What to do when your client wants to leave

aat comment

The majority of the time, running an accountancy practice will be enjoyable and rewarding but now and again you may find that you lose a client or two, often for no apparent reason. Unfortunately that’s life and it will happen. The important thing is knowing exactly what to do when it does.

So here is a five point plan to help you cope when you do lose a client.


Don’t take it personally

You may find out about the loss of a client via a number of routes; a professional clearance letter from another accountant may arrive, the client may tell you, they may just stop paying you or they may just cease replying to your correspondence.

Whichever way you hear about the loss, don’t take it personally. Part of the life of being a business owner is to take the rough with the smooth and losing clients, sadly, is just part of that rough. Put on a brave face and deal with the loss; there will be time to reflect later.

Act professionally

When you find out that a client is moving on, the best approach is to act professionally. Avoid getting into a heated debate with the client about their decision and whatever you do, do not tell them they are wrong even if you think this is the case.

If it isn’t obvious to you as to why they have decided to dispense with your services then do ask them, in a polite and non-confrontational way. You could start such a conversation by asking: “I am really sorry to hear that I am losing you as a client. So that I can improve my services in the future may I ask what has prompted your decision?”.

As a goodwill gesture and to show there are no hard feelings about the client’s decision do make sure that you wish them well for the future. If they later decide that the move wasn’t the right decision for them this will leave the door open for them to return.

Professional Clearance letter

If your client has moved to another accountant then you may receive a professional clearance letter from the newly appointed accountant. Of course, it is not compulsory for them to send such a letter but qualified accountants with a Practising Certificate would usually be duty bound to issue one.

On receipt of the letter immediately acknowledge it and give timescales for when you will be able to respond to it. Of course trying to respond as quickly as possible is always the best approach; there is no point in having this hanging around on your to do list for longer than is necessary.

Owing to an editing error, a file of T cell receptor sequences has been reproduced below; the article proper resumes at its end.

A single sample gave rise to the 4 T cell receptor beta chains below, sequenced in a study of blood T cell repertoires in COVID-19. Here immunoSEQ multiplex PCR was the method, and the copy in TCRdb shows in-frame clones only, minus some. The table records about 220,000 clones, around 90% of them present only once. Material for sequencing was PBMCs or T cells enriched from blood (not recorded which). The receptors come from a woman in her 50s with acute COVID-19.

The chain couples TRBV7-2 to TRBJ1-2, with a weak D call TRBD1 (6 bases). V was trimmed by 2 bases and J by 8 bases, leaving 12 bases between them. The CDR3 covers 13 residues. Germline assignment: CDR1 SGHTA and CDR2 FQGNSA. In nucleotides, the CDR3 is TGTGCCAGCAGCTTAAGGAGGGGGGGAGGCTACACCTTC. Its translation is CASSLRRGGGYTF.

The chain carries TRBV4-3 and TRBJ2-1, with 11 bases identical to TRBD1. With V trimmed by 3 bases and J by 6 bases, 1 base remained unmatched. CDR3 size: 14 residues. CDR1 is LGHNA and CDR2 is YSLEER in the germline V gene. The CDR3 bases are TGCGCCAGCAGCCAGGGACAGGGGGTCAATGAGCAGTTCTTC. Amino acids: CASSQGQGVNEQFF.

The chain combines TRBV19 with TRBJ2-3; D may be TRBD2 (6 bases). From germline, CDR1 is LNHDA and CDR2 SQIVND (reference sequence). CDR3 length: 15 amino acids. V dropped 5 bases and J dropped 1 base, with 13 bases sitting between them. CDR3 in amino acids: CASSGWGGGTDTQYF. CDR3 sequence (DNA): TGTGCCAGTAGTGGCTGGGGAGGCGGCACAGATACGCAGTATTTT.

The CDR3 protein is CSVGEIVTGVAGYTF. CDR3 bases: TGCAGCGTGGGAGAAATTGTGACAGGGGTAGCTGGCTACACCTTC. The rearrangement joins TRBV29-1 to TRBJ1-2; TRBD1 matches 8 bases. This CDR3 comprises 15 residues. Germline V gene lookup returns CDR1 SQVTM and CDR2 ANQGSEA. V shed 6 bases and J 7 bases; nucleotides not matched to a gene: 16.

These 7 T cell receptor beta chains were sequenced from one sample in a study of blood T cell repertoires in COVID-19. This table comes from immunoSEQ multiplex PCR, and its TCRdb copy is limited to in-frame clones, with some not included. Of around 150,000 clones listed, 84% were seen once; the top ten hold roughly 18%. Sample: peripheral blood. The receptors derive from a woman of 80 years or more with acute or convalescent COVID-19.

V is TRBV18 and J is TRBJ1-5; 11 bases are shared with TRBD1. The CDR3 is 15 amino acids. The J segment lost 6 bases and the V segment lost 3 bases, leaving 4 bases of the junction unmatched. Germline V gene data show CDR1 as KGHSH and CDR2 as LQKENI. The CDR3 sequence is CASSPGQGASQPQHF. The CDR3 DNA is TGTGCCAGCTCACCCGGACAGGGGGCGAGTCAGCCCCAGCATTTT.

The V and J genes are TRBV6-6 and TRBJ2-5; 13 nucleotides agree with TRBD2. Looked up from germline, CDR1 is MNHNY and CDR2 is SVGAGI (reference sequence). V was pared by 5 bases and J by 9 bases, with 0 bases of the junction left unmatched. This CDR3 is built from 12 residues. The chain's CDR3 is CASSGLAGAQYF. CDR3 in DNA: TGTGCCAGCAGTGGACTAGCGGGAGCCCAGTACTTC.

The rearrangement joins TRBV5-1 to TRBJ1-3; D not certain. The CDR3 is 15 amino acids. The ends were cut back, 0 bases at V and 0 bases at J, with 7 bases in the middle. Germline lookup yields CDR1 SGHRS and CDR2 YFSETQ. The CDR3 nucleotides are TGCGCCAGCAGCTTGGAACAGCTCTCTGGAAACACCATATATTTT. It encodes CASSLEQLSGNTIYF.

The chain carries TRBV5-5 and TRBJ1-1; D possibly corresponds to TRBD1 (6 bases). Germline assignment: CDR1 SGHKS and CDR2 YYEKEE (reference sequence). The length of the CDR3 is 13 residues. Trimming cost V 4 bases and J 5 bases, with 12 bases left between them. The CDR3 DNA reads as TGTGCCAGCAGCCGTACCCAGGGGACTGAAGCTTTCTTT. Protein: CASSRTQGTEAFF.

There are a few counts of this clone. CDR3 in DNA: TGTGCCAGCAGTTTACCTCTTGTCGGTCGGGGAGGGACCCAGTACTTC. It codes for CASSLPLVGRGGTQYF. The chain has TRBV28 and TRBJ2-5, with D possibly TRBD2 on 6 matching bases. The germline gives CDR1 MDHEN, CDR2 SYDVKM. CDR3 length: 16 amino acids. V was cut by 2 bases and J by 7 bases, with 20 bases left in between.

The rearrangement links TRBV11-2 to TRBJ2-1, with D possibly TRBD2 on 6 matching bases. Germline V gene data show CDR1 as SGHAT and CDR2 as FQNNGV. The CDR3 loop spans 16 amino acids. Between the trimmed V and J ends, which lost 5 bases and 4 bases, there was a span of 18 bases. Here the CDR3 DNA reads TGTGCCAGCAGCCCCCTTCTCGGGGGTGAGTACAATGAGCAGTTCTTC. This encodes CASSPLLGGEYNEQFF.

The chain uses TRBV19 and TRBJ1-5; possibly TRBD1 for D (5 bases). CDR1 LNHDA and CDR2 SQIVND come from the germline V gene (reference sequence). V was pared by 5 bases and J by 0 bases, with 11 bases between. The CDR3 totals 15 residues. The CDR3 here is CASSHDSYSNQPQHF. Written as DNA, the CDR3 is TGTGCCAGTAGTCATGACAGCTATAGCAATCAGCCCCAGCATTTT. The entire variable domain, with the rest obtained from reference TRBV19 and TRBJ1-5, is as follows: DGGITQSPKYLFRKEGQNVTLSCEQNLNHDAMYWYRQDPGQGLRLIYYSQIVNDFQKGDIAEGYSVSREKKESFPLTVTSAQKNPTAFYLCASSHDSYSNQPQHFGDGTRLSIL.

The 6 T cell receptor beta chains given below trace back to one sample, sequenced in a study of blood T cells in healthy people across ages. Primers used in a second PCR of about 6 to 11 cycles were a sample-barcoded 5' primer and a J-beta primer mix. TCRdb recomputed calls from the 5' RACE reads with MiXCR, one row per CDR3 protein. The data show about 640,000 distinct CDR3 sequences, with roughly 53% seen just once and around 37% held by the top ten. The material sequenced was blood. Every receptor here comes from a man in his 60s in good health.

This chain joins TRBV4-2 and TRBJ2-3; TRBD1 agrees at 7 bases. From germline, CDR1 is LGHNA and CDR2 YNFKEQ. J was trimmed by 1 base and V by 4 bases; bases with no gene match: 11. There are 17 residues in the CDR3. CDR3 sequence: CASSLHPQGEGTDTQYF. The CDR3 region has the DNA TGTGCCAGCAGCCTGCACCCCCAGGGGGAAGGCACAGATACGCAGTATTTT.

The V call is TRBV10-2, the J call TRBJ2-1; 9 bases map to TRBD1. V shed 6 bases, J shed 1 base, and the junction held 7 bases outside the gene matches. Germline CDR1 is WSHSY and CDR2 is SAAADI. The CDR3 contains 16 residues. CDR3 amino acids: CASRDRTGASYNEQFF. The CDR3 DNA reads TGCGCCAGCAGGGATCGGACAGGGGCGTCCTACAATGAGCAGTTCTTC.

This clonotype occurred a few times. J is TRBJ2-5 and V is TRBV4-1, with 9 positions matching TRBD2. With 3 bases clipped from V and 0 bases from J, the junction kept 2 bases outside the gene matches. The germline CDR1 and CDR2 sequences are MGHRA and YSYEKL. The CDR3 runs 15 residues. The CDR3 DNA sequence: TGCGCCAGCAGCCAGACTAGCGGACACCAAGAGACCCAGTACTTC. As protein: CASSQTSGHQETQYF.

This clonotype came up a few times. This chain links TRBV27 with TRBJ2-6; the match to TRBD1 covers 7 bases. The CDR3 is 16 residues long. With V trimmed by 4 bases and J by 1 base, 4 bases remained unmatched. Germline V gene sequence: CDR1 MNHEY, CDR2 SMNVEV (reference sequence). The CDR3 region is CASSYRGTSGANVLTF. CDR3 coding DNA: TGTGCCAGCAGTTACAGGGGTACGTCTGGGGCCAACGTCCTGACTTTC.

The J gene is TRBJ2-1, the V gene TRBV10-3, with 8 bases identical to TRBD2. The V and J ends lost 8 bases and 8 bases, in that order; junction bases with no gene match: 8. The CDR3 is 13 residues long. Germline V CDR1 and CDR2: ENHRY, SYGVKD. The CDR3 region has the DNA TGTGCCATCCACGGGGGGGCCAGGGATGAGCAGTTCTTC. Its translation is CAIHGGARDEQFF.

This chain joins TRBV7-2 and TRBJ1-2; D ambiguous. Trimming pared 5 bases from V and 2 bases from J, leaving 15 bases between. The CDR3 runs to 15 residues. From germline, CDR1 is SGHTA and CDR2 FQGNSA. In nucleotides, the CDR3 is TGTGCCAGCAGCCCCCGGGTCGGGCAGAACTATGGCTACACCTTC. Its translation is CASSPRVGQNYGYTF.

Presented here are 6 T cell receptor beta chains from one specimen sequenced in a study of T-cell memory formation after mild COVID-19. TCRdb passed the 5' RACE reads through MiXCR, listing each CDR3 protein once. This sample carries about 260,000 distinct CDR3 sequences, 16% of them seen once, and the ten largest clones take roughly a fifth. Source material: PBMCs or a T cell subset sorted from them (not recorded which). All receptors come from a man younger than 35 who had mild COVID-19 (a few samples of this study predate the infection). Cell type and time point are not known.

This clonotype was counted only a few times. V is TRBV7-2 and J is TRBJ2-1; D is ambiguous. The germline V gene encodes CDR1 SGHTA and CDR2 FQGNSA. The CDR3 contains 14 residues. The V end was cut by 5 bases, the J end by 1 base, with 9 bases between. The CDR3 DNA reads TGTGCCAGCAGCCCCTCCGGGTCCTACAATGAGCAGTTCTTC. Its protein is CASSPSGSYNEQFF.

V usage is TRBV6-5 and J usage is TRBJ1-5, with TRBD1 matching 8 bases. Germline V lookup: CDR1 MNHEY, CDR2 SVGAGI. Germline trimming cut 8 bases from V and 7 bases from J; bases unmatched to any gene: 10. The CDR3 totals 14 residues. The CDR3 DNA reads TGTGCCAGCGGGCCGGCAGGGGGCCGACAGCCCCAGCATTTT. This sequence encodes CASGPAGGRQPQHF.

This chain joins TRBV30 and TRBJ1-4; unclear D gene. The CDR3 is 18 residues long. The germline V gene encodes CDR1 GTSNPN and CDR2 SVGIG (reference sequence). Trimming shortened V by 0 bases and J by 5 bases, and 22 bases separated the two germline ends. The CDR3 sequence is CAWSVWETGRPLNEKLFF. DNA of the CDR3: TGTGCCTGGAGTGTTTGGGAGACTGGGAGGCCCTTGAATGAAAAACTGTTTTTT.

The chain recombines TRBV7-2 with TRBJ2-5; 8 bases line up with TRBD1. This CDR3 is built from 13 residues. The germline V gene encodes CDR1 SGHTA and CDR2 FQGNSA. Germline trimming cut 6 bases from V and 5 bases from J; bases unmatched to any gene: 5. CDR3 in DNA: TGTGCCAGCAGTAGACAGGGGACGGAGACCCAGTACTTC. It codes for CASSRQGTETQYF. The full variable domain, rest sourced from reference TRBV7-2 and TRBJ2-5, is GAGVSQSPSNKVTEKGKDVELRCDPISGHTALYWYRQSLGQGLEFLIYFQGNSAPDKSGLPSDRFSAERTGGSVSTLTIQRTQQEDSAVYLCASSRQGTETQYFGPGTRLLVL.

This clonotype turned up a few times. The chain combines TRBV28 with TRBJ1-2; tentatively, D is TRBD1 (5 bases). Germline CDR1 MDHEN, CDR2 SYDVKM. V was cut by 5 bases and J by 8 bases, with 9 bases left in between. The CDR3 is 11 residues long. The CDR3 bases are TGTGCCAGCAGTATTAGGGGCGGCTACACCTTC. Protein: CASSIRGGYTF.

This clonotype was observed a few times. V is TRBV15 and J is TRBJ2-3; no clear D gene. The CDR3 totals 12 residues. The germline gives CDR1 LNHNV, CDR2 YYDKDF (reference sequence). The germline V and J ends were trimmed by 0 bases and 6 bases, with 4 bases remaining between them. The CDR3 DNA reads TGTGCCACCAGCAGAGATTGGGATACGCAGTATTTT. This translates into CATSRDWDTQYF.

However before you do respond to it do make sure that you have authorisation from your client to disclose information to the new accountant. All too often the new accountant will tell you that they’ve been told by the client that you can disclose. Your files should support this with direct confirmation to you from the client to disclose, giving details of who the disclosure can be made to.

Finally, under no circumstances would it be appropriate to criticise the client in your response to the new accountant.  No matter what your relationship with the client may have been you will let yourself down if you actin  anything other than professionally in your response to the clearance letter.

Disengagement letter

Just as important as setting out your scope of work, obligations and terms of business at the start of an assignment, is making sure that you bring the appointment to a formal end so that all parties can be clear on their respective responsibilities once the relationship has terminated.

It is always useful to have a standard disengagement letter to hand which can be modified for the situation in hand. As a minimum the disengagement letter should state the date that your responsibilities cease and what happens to the client’s records.

Be specific about any pieces of work that you may have outstanding, for example if you perform payroll for the client state when you will perform the last payroll run.

It is also worth taking the opportunity to reiterate your Practice’s approach to confidentiality of client data and records as well as re-stating your limitation of liability which should have been specified in your engagement letter.

Reflect, learn and move on

Of course, the loss of a client should not just be dismissed; the events leading up to the loss and any reasons given for the departure should be reviewed and reflected upon. Was there anything that could have been done differently to prevent the loss? What could you change to prevent this happening in the future?

Life is far from perfect and you cannot please all of the people all of the time; however we can all learn and improve no matter how long you may have been running your Accountancy Practice.

Having over 20 years of accounting and IT experience, in 2007 Elaine Clark (MAAT) gave up her blue chip past to launch CheapAccounting.co.uk. In 2009 Elaine capitalised on the rapid growth of the brand and developed the franchise arm of the business recruiting qualified accountants as franchisees to service the ever growing client base. 

Elaine Clark is the Managing Director of CheapAccounting.co.uk.

Related articles